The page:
posted on Sep 16 2020
Training staff to be good in-person facilitators is tricky enough, but training them to facilitate through a screen adds a new layer of challenges. There’s so much to discuss, from handling technology to choosing the right activities to keep kids engaged . . . where do you even start?
As a children’s entertainment and educational organization that has been running virtual programs since mid-April, we have had plenty of practice, not only facilitating events but training others on the best ways to facilitate virtual programs.
Spotlighting is the facilitator’s most powerful tool for controlling and guiding the class’s focus. When facilitating, they can (and should!) use the spotlight to direct attention toward themselves or other participants that they’ve decided to feature.
Facilitators should be monitoring the spotlight’s focus constantly during the class. Keep in mind that participants may be viewing the session in spotlight view only, and if that’s the case, the screen receiving the spotlight will be the only thing that they can see. It is crucial that the facilitator is on top of guiding this view at all times!
Nothing interrupts a session more than when a participant’s younger sister throws a temper tantrum in the background! Remind facilitators that it’s usually best to keep everyone muted unless they have been called on to speak. Facilitators should mention this to all participants at the start of each session, along with instructions on the best way to get the facilitator’s attention if they would like to share something (e.g. raising hands or private messaging them in the chat). That way participants understand what to expect and how to be heard if need be!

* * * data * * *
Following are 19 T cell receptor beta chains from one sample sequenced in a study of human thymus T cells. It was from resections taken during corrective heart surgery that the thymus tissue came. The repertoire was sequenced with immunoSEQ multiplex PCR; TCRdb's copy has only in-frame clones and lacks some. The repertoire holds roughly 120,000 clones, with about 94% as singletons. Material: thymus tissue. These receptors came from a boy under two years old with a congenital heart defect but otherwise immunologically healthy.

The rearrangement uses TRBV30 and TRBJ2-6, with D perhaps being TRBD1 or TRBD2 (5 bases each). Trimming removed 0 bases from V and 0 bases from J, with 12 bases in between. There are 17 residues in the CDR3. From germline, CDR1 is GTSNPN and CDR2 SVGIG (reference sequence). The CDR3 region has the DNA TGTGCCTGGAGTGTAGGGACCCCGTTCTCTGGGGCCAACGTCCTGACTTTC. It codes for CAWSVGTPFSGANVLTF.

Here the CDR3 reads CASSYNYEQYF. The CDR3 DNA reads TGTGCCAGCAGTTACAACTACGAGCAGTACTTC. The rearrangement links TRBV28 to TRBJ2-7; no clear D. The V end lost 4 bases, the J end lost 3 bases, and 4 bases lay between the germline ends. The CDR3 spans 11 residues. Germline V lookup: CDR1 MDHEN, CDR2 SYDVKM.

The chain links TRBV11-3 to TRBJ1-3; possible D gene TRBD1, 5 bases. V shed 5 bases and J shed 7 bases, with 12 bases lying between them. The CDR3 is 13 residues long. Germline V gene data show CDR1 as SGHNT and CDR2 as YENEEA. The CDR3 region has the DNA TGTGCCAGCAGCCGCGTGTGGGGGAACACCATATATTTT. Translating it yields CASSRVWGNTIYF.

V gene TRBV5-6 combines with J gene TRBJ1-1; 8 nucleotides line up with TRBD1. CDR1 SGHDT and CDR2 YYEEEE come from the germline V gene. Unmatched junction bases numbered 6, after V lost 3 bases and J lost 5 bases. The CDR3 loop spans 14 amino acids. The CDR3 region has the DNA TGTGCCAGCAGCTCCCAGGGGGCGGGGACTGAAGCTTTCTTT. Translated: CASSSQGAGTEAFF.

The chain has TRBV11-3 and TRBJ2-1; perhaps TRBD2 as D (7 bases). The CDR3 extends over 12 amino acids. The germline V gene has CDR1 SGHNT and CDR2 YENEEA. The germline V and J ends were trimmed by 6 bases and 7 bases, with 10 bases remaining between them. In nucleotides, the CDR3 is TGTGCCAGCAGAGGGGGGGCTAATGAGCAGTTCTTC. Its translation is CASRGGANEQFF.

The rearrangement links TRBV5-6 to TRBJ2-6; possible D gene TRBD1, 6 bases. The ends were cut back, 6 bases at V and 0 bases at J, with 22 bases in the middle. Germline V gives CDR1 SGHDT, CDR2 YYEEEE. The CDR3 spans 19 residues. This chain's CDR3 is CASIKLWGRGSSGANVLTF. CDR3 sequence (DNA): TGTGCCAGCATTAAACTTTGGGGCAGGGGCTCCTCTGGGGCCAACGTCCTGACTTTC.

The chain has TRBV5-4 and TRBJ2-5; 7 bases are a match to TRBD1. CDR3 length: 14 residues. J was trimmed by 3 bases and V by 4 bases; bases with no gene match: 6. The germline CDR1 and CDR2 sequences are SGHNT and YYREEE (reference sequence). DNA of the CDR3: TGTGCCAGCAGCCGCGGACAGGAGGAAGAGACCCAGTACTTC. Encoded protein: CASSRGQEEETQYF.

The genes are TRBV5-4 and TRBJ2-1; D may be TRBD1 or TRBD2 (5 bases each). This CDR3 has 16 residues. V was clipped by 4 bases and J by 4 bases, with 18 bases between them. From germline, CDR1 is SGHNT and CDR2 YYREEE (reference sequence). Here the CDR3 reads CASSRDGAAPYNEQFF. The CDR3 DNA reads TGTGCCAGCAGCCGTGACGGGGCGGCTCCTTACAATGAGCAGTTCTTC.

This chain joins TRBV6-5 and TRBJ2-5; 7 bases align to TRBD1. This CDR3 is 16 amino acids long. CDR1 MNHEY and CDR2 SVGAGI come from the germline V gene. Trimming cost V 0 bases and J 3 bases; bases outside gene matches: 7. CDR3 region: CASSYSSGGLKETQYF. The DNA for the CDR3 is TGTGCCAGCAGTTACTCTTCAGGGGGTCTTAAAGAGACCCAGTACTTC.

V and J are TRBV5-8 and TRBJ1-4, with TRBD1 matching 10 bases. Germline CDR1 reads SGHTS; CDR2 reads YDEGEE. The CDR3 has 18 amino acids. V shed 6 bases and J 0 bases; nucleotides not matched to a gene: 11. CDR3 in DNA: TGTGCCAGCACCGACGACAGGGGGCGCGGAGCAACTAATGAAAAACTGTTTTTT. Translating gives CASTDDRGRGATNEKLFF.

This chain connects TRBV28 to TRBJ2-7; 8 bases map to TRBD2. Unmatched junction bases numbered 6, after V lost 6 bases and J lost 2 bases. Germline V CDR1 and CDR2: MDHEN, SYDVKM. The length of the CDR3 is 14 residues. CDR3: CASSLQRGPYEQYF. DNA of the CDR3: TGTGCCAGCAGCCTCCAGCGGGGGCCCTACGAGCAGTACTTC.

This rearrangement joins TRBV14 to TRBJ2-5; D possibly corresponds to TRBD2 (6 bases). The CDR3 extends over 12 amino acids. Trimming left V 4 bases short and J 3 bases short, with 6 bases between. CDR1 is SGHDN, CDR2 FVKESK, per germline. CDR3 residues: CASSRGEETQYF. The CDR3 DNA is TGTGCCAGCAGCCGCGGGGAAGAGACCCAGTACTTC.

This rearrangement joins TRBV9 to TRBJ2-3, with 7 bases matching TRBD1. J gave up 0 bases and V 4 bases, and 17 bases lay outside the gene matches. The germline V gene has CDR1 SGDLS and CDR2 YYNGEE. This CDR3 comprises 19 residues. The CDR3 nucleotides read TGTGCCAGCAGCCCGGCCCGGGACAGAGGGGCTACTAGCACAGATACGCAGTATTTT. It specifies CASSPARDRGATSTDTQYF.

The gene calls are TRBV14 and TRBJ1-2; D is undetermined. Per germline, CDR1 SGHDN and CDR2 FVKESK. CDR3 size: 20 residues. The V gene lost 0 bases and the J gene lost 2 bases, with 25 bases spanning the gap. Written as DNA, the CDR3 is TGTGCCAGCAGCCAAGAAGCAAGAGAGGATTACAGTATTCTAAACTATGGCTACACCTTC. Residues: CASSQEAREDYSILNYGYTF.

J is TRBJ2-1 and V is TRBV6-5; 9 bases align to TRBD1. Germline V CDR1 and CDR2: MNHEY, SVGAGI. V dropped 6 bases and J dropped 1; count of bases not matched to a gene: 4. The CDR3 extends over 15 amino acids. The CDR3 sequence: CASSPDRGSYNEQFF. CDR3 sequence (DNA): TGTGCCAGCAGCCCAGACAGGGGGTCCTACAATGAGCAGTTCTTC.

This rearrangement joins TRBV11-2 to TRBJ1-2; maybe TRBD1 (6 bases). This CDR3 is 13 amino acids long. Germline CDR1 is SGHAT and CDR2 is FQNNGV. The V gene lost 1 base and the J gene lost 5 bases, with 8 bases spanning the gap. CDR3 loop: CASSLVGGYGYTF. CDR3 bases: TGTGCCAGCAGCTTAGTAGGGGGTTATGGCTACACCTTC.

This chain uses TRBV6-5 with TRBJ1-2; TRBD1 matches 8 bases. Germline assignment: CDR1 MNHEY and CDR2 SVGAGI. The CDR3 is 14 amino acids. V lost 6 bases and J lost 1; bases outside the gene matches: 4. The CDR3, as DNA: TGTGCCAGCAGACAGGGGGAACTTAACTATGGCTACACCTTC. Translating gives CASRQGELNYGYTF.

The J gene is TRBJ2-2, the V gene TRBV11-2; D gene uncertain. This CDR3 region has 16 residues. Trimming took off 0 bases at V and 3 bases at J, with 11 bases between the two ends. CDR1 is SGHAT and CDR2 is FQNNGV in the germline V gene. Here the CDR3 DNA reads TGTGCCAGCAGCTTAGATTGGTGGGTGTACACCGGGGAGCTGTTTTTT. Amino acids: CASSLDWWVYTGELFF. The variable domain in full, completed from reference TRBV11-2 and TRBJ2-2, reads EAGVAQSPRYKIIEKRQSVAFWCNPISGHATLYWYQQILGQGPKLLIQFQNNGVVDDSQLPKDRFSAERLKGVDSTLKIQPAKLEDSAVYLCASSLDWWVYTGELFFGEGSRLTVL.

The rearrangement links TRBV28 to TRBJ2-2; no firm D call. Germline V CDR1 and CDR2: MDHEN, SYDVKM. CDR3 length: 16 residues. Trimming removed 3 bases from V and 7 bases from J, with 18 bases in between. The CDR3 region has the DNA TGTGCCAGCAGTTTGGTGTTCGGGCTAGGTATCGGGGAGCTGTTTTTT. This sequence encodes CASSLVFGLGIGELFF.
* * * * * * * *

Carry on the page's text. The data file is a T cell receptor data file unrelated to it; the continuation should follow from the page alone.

It’s tricky to keep kids (or adults!) engaged in a virtual session. Emphasize the importance of keeping facilitation energy high! Even if your teachers usually have great facilitation energy, urge them to double it when teaching virtually. Participants’ eyes glaze over much faster when they’re staring at a screen . . . and you want to keep everyone alert and engaged 100% of the time!
Another trick to keeping participants engaged is to keep the pace of the session rolling and vary the type of activities. While participants might stay engaged in a game for 10 minutes during an in-person session, they’ll probably get bored of it after 8 minutes during a virtual session; so it’s important to plan enough activities to change it up every 7-8 minutes.
Facilitators also try to include a variety of activity types, bouncing between physical and mental, full-group and individual, and short and long durations. Switching up the vibe from game to game keeps everyone engaged and focused on the session!
In-Depth Virtual Training Workshops For Your Staff
posted on Sep 16 2020
Taylor Ann is an NYC-based theater artist and children's theater director. After graduating from Hope College with a BFA in theater and creative writing, she toured with Missoula Children's Theatre for a year before moving to New York City. Taylor Ann was the Supervisor for mainstages Theater Camp Long Island in its' inaugural summer in 2018.